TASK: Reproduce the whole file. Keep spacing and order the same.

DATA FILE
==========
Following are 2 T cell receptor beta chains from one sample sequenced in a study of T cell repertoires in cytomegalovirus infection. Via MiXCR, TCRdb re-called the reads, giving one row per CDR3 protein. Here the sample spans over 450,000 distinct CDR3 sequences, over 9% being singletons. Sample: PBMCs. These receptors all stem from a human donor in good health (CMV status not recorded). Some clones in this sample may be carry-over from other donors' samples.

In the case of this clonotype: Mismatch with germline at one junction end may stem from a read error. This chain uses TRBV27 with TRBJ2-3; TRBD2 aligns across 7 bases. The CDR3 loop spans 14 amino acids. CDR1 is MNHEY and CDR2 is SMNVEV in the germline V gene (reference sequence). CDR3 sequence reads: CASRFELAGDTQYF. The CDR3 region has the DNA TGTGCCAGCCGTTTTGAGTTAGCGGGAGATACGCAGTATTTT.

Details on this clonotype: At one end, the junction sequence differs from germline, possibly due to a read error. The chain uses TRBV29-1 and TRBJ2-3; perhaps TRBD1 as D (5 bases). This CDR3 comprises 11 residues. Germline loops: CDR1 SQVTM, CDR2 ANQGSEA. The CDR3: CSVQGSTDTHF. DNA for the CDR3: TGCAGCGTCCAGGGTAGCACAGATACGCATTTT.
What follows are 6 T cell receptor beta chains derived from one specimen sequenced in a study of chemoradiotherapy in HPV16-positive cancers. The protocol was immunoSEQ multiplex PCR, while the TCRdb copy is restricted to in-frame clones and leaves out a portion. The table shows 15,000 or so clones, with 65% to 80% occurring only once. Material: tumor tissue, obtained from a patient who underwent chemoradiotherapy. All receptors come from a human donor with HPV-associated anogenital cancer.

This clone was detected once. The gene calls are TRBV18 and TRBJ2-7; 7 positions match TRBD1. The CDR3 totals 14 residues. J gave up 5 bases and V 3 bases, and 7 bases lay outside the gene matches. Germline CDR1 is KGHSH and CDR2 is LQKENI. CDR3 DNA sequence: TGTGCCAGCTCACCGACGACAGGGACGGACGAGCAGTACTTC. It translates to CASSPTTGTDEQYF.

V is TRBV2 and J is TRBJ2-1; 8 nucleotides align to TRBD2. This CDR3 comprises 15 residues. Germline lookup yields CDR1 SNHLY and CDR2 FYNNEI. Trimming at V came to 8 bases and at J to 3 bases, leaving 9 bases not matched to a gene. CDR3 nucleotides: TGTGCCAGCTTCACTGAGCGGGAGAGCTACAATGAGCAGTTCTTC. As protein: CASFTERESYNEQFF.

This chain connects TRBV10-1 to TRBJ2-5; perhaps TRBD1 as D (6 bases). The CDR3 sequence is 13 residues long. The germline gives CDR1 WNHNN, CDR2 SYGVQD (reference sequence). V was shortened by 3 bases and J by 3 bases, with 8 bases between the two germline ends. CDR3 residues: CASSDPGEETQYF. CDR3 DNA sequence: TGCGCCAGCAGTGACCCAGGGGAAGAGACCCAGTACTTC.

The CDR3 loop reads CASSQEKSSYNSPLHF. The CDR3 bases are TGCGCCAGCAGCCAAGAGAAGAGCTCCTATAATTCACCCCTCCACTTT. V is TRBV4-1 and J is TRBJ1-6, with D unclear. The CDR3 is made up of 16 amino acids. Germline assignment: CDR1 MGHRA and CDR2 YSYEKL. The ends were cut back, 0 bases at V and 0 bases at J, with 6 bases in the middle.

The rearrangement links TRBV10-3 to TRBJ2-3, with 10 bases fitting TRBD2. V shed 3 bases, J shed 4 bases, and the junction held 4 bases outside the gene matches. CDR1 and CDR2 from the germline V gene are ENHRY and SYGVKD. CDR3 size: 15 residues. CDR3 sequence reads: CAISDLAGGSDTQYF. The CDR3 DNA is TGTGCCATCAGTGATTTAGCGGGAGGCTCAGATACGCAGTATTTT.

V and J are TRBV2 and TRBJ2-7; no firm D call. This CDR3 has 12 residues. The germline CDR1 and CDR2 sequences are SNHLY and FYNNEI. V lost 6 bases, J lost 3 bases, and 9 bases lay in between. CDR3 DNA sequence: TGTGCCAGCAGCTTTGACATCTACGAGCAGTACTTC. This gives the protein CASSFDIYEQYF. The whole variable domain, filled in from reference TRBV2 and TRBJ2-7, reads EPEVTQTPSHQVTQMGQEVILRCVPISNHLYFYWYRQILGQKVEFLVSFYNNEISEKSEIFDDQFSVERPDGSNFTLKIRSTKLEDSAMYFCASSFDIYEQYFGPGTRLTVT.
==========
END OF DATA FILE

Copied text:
Following are 2 T cell receptor beta chains from one sample sequenced in a study of T cell repertoires in cytomegalovirus infection. Via MiXCR, TCRdb re-called the reads, giving one row per CDR3 protein. Here the sample spans over 450,000 distinct CDR3 sequences, over 9% being singletons. Sample: PBMCs. These receptors all stem from a human donor in good health (CMV status not recorded). Some clones in this sample may be carry-over from other donors' samples.

In the case of this clonotype: Mismatch with germline at one junction end may stem from a read error. This chain uses TRBV27 with TRBJ2-3; TRBD2 aligns across 7 bases. The CDR3 loop spans 14 amino acids. CDR1 is MNHEY and CDR2 is SMNVEV in the germline V gene (reference sequence). CDR3 sequence reads: CASRFELAGDTQYF. The CDR3 region has the DNA TGTGCCAGCCGTTTTGAGTTAGCGGGAGATACGCAGTATTTT.

Details on this clonotype: At one end, the junction sequence differs from germline, possibly due to a read error. The chain uses TRBV29-1 and TRBJ2-3; perhaps TRBD1 as D (5 bases). This CDR3 comprises 11 residues. Germline loops: CDR1 SQVTM, CDR2 ANQGSEA. The CDR3: CSVQGSTDTHF. DNA for the CDR3: TGCAGCGTCCAGGGTAGCACAGATACGCATTTT.
What follows are 6 T cell receptor beta chains derived from one specimen sequenced in a study of chemoradiotherapy in HPV16-positive cancers. The protocol was immunoSEQ multiplex PCR, while the TCRdb copy is restricted to in-frame clones and leaves out a portion. The table shows 15,000 or so clones, with 65% to 80% occurring only once. Material: tumor tissue, obtained from a patient who underwent chemoradiotherapy. All receptors come from a human donor with HPV-associated anogenital cancer.

This clone was detected once. The gene calls are TRBV18 and TRBJ2-7; 7 positions match TRBD1. The CDR3 totals 14 residues. J gave up 5 bases and V 3 bases, and 7 bases lay outside the gene matches. Germline CDR1 is KGHSH and CDR2 is LQKENI. CDR3 DNA sequence: TGTGCCAGCTCACCGACGACAGGGACGGACGAGCAGTACTTC. It translates to CASSPTTGTDEQYF.

V is TRBV2 and J is TRBJ2-1; 8 nucleotides align to TRBD2. This CDR3 comprises 15 residues. Germline lookup yields CDR1 SNHLY and CDR2 FYNNEI. Trimming at V came to 8 bases and at J to 3 bases, leaving 9 bases not matched to a gene. CDR3 nucleotides: TGTGCCAGCTTCACTGAGCGGGAGAGCTACAATGAGCAGTTCTTC. As protein: CASFTERESYNEQFF.

This chain connects TRBV10-1 to TRBJ2-5; perhaps TRBD1 as D (6 bases). The CDR3 sequence is 13 residues long. The germline gives CDR1 WNHNN, CDR2 SYGVQD (reference sequence). V was shortened by 3 bases and J by 3 bases, with 8 bases between the two germline ends. CDR3 residues: CASSDPGEETQYF. CDR3 DNA sequence: TGCGCCAGCAGTGACCCAGGGGAAGAGACCCAGTACTTC.

The CDR3 loop reads CASSQEKSSYNSPLHF. The CDR3 bases are TGCGCCAGCAGCCAAGAGAAGAGCTCCTATAATTCACCCCTCCACTTT. V is TRBV4-1 and J is TRBJ1-6, with D unclear. The CDR3 is made up of 16 amino acids. Germline assignment: CDR1 MGHRA and CDR2 YSYEKL. The ends were cut back, 0 bases at V and 0 bases at J, with 6 bases in the middle.

The rearrangement links TRBV10-3 to TRBJ2-3, with 10 bases fitting TRBD2. V shed 3 bases, J shed 4 bases, and the junction held 4 bases outside the gene matches. CDR1 and CDR2 from the germline V gene are ENHRY and SYGVKD. CDR3 size: 15 residues. CDR3 sequence reads: CAISDLAGGSDTQYF. The CDR3 DNA is TGTGCCATCAGTGATTTAGCGGGAGGCTCAGATACGCAGTATTTT.

V and J are TRBV2 and TRBJ2-7; no firm D call. This CDR3 has 12 residues. The germline CDR1 and CDR2 sequences are SNHLY and FYNNEI. V lost 6 bases, J lost 3 bases, and 9 bases lay in between. CDR3 DNA sequence: TGTGCCAGCAGCTTTGACATCTACGAGCAGTACTTC. This gives the protein CASSFDIYEQYF. The whole variable domain, filled in from reference TRBV2 and TRBJ2-7, reads EPEVTQTPSHQVTQMGQEVILRCVPISNHLYFYWYRQILGQKVEFLVSFYNNEISEKSEIFDDQFSVERPDGSNFTLKIRSTKLEDSAMYFCASSFDIYEQYFGPGTRLTVT.